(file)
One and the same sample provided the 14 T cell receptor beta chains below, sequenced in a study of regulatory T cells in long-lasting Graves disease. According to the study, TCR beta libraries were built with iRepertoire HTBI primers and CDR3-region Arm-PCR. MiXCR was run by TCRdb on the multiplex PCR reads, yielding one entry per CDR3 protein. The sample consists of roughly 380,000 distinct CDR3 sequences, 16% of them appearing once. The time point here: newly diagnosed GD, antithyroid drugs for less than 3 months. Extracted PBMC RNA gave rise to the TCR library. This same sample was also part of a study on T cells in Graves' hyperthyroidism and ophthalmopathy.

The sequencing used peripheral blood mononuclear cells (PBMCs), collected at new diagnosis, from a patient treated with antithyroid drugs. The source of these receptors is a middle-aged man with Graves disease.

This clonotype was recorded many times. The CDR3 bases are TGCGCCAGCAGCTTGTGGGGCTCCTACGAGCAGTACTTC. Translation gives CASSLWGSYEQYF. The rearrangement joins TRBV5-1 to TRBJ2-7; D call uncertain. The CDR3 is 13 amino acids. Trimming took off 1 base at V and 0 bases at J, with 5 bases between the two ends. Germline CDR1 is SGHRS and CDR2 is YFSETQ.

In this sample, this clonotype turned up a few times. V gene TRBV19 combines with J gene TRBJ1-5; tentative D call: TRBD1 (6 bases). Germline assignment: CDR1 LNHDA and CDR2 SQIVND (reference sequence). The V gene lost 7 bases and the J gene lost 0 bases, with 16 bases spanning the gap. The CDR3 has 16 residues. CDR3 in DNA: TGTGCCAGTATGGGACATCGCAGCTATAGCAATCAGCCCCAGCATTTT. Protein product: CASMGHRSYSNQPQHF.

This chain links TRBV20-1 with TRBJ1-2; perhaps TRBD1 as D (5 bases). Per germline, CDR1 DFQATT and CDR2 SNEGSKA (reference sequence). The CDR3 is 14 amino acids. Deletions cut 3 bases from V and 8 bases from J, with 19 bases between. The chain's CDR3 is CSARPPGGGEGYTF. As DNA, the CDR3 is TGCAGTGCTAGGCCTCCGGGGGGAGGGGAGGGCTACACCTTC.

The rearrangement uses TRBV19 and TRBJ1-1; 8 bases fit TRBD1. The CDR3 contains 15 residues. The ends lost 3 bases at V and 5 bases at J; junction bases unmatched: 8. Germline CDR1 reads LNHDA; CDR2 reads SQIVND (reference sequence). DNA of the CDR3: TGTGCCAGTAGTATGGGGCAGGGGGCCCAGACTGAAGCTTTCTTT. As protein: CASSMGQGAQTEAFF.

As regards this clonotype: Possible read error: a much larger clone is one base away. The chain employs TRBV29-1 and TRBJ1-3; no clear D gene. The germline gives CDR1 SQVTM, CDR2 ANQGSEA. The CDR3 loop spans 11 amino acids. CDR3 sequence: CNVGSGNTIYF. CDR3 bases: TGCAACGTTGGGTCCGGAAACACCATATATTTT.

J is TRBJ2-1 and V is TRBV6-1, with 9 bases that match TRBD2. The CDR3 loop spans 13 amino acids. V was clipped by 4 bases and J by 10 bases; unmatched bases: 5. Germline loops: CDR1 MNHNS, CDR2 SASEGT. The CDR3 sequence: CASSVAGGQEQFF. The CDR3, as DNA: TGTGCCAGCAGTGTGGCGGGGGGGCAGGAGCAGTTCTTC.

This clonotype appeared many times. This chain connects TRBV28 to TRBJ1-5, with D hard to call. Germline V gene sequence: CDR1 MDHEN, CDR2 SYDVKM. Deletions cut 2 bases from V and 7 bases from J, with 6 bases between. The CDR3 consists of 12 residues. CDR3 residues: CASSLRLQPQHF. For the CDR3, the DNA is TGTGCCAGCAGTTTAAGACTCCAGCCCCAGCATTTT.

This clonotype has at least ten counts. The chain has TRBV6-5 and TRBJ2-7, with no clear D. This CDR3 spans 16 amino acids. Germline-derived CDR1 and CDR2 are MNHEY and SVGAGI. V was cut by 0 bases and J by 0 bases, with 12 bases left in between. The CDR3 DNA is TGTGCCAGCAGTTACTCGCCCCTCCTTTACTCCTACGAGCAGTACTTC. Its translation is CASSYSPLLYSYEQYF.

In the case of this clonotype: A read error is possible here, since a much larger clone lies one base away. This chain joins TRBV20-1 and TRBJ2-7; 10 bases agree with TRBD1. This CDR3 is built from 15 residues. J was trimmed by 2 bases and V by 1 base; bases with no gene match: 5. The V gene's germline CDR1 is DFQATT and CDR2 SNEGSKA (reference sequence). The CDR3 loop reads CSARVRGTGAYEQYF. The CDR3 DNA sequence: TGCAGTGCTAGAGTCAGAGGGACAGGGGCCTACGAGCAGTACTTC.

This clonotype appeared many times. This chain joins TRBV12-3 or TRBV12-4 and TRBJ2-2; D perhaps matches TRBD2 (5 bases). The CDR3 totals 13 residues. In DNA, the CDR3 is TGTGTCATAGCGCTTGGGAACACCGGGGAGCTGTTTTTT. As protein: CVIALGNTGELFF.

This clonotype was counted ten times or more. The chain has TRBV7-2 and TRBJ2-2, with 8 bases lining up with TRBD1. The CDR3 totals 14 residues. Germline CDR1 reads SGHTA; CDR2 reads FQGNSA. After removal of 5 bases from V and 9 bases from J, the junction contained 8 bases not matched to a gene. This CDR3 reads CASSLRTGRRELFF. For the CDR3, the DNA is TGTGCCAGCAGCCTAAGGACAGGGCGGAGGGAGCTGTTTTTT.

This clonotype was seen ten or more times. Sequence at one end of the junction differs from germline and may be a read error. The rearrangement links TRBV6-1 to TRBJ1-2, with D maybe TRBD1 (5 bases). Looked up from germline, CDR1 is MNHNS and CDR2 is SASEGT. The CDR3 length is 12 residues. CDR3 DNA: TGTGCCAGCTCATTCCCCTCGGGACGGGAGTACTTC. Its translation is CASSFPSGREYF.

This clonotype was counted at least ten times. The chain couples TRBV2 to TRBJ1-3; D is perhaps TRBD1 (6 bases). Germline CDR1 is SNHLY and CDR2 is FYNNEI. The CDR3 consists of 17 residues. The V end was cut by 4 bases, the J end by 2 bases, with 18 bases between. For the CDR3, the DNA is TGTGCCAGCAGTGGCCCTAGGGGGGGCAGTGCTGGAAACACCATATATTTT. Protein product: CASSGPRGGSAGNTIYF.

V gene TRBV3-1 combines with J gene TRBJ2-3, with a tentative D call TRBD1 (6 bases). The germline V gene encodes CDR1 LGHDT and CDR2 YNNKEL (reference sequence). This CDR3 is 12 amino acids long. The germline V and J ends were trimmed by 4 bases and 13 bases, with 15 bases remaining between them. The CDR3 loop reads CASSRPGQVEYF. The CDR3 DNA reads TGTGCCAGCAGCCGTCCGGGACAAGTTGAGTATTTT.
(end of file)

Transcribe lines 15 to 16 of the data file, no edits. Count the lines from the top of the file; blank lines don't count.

This clonotype was counted at least ten times. The chain couples TRBV2 to TRBJ1-3; D is perhaps TRBD1 (6 bases). Germline CDR1 is SNHLY and CDR2 is FYNNEI. The CDR3 consists of 17 residues. The V end was cut by 4 bases, the J end by 2 bases, with 18 bases between. For the CDR3, the DNA is TGTGCCAGCAGTGGCCCTAGGGGGGGCAGTGCTGGAAACACCATATATTTT. Protein product: CASSGPRGGSAGNTIYF.

V gene TRBV3-1 combines with J gene TRBJ2-3, with a tentative D call TRBD1 (6 bases). The germline V gene encodes CDR1 LGHDT and CDR2 YNNKEL (reference sequence). This CDR3 is 12 amino acids long. The germline V and J ends were trimmed by 4 bases and 13 bases, with 15 bases remaining between them. The CDR3 loop reads CASSRPGQVEYF. The CDR3 DNA reads TGTGCCAGCAGCCGTCCGGGACAAGTTGAGTATTTT.